Have you ever had a task you needed to do? And the more you put it off, the more it caused anxiety? Then months pass and you still haven’t done it?
For me, that’s writing a blog post.
I write almost daily, whether for Countryside or Backyard Poultry Magazines or one of my books. But writing about me? About what I’m up to, my goals or dreams? Or even the weekly farm mishap which resulted in animal poop spread everywhere it shouldn’t be? (Trust me, those are weekly.)
I haven’t been blogging. But I need to. Especially now that life is ramping up fast.
So, though I realize the well-intentioned futility of New Year’s Resolutions, it just happens to be New Year’s at the time that I decide I must blog weekly. Whether anyone reads it is another story. But I’ll do it. And I’ll try not to make every episode about poop.
Today is just going to be a roundup of what has happened this year.
On the Farm:
Though we have the same chickens and rabbits we’ve kept for a few years, this April we got turkeys. And we opened the door to a lot of turkey-related drama.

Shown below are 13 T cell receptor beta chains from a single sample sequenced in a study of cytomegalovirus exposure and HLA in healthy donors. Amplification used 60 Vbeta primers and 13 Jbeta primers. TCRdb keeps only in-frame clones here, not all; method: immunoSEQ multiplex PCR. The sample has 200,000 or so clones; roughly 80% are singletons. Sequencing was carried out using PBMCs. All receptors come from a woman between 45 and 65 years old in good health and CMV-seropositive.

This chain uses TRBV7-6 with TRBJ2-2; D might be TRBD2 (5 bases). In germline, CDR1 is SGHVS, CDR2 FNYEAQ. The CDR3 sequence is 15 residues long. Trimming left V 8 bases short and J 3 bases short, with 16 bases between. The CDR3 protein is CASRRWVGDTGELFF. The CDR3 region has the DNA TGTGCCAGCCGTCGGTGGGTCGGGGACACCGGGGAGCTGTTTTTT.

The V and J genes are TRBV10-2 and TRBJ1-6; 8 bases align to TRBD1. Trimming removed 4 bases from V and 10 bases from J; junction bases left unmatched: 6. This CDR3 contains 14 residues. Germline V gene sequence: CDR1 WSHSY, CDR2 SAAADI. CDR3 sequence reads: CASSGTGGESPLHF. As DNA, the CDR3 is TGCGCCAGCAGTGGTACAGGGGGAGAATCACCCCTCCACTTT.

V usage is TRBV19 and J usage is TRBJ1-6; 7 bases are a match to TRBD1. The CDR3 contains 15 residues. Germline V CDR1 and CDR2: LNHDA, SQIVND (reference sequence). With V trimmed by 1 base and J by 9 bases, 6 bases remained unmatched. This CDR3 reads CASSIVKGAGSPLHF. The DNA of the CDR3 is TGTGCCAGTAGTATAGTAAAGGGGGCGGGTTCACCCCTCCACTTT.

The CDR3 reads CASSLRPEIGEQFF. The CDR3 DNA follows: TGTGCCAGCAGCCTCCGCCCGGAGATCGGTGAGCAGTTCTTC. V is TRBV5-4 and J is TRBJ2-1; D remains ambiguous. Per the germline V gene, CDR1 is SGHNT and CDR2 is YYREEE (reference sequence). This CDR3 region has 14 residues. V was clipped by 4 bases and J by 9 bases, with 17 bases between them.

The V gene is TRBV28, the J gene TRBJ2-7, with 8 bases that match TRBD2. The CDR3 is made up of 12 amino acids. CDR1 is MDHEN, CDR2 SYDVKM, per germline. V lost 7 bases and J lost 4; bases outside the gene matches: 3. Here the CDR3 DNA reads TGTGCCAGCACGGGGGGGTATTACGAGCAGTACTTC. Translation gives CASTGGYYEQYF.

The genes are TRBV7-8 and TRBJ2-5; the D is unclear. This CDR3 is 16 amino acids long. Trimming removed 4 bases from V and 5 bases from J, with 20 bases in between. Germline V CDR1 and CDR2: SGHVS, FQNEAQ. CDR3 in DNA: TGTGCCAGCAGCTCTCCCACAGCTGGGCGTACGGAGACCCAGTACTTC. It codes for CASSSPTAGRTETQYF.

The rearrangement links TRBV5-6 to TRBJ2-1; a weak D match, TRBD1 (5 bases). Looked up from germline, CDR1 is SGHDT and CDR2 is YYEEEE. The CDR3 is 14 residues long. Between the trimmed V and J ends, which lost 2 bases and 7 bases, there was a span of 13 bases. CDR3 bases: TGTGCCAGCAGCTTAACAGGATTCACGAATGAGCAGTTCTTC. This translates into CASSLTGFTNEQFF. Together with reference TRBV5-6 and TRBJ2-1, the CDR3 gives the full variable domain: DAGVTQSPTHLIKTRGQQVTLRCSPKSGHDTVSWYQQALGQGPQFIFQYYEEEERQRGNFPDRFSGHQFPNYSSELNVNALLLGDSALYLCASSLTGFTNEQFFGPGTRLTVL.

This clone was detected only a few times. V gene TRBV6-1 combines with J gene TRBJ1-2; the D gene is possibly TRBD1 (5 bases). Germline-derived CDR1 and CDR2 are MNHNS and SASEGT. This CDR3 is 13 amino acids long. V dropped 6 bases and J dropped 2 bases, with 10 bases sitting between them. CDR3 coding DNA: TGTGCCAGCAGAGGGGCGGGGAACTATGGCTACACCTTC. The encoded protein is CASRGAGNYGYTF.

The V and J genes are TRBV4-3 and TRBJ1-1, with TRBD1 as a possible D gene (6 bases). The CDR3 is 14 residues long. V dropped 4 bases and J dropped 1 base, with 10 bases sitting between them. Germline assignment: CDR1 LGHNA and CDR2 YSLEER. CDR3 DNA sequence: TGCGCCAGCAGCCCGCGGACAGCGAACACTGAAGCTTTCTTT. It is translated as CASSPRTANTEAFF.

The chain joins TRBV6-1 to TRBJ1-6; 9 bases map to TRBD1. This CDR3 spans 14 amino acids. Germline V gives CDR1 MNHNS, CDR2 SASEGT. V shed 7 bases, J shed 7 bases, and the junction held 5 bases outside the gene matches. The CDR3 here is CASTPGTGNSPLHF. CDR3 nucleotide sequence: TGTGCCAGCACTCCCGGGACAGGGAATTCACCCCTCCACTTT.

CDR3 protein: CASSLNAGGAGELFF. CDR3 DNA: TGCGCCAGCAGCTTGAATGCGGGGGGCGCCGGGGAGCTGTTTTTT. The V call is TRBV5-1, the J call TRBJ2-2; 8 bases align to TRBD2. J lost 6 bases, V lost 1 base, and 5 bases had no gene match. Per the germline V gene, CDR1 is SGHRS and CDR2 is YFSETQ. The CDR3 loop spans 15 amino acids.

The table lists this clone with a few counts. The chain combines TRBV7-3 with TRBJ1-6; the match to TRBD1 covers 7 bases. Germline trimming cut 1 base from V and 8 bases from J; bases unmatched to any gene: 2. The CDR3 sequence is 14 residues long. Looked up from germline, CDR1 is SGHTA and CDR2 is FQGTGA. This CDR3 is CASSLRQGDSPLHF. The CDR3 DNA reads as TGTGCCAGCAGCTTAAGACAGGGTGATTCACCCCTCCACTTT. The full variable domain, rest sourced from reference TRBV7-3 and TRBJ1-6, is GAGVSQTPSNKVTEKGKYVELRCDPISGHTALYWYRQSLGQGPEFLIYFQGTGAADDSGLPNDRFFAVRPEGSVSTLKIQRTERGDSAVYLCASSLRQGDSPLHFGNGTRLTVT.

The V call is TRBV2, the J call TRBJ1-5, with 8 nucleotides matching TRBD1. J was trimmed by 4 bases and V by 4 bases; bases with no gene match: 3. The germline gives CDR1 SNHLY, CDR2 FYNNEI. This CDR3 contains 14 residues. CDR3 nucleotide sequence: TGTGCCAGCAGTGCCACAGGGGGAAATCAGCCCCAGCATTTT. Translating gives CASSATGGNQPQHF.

After settling six poults under Jerk, my ever-broody lavender amercaucana hen, we promptly lost two. Turkeys do that, they say. I was concerned because they weren’t all mine; four would go to Caidyn of Edlund Family Farm as soon as they were old enough to live outside without a mother. That meant, if I lost another of mine, I’d be raising a lone turkey. And turkeys can actually die of loneliness. I answered a Craigslist ad for newly hatched poults. My husband drove fifteen miles to choose some that weren’t dark (my hen is racist. Remind me to tell you that story sometime.)